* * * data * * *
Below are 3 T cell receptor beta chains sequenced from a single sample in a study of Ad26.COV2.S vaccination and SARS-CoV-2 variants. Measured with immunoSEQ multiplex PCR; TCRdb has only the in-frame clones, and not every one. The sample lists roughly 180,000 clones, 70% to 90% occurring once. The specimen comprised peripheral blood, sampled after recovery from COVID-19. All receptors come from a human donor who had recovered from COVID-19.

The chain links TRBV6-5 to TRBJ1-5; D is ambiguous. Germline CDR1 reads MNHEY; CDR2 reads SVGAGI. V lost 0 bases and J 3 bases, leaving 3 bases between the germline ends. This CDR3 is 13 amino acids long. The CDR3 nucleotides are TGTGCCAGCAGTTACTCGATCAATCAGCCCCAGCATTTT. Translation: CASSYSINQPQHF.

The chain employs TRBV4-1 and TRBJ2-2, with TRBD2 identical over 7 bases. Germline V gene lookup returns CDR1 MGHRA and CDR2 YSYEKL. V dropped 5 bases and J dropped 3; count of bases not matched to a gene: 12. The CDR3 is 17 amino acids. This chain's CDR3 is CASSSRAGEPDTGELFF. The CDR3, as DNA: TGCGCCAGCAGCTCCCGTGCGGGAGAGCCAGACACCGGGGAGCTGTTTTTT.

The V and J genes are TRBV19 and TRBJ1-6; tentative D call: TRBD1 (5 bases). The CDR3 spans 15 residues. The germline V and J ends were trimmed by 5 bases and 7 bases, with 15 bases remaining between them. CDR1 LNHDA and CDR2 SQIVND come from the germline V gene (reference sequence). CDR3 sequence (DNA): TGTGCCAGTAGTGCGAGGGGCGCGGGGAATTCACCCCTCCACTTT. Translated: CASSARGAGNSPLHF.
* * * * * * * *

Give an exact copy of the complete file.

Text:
Below are 3 T cell receptor beta chains sequenced from a single sample in a study of Ad26.COV2.S vaccination and SARS-CoV-2 variants. Measured with immunoSEQ multiplex PCR; TCRdb has only the in-frame clones, and not every one. The sample lists roughly 180,000 clones, 70% to 90% occurring once. The specimen comprised peripheral blood, sampled after recovery from COVID-19. All receptors come from a human donor who had recovered from COVID-19.

The chain links TRBV6-5 to TRBJ1-5; D is ambiguous. Germline CDR1 reads MNHEY; CDR2 reads SVGAGI. V lost 0 bases and J 3 bases, leaving 3 bases between the germline ends. This CDR3 is 13 amino acids long. The CDR3 nucleotides are TGTGCCAGCAGTTACTCGATCAATCAGCCCCAGCATTTT. Translation: CASSYSINQPQHF.

The chain employs TRBV4-1 and TRBJ2-2, with TRBD2 identical over 7 bases. Germline V gene lookup returns CDR1 MGHRA and CDR2 YSYEKL. V dropped 5 bases and J dropped 3; count of bases not matched to a gene: 12. The CDR3 is 17 amino acids. This chain's CDR3 is CASSSRAGEPDTGELFF. The CDR3, as DNA: TGCGCCAGCAGCTCCCGTGCGGGAGAGCCAGACACCGGGGAGCTGTTTTTT.

The V and J genes are TRBV19 and TRBJ1-6; tentative D call: TRBD1 (5 bases). The CDR3 spans 15 residues. The germline V and J ends were trimmed by 5 bases and 7 bases, with 15 bases remaining between them. CDR1 LNHDA and CDR2 SQIVND come from the germline V gene (reference sequence). CDR3 sequence (DNA): TGTGCCAGTAGTGCGAGGGGCGCGGGGAATTCACCCCTCCACTTT. Translated: CASSARGAGNSPLHF.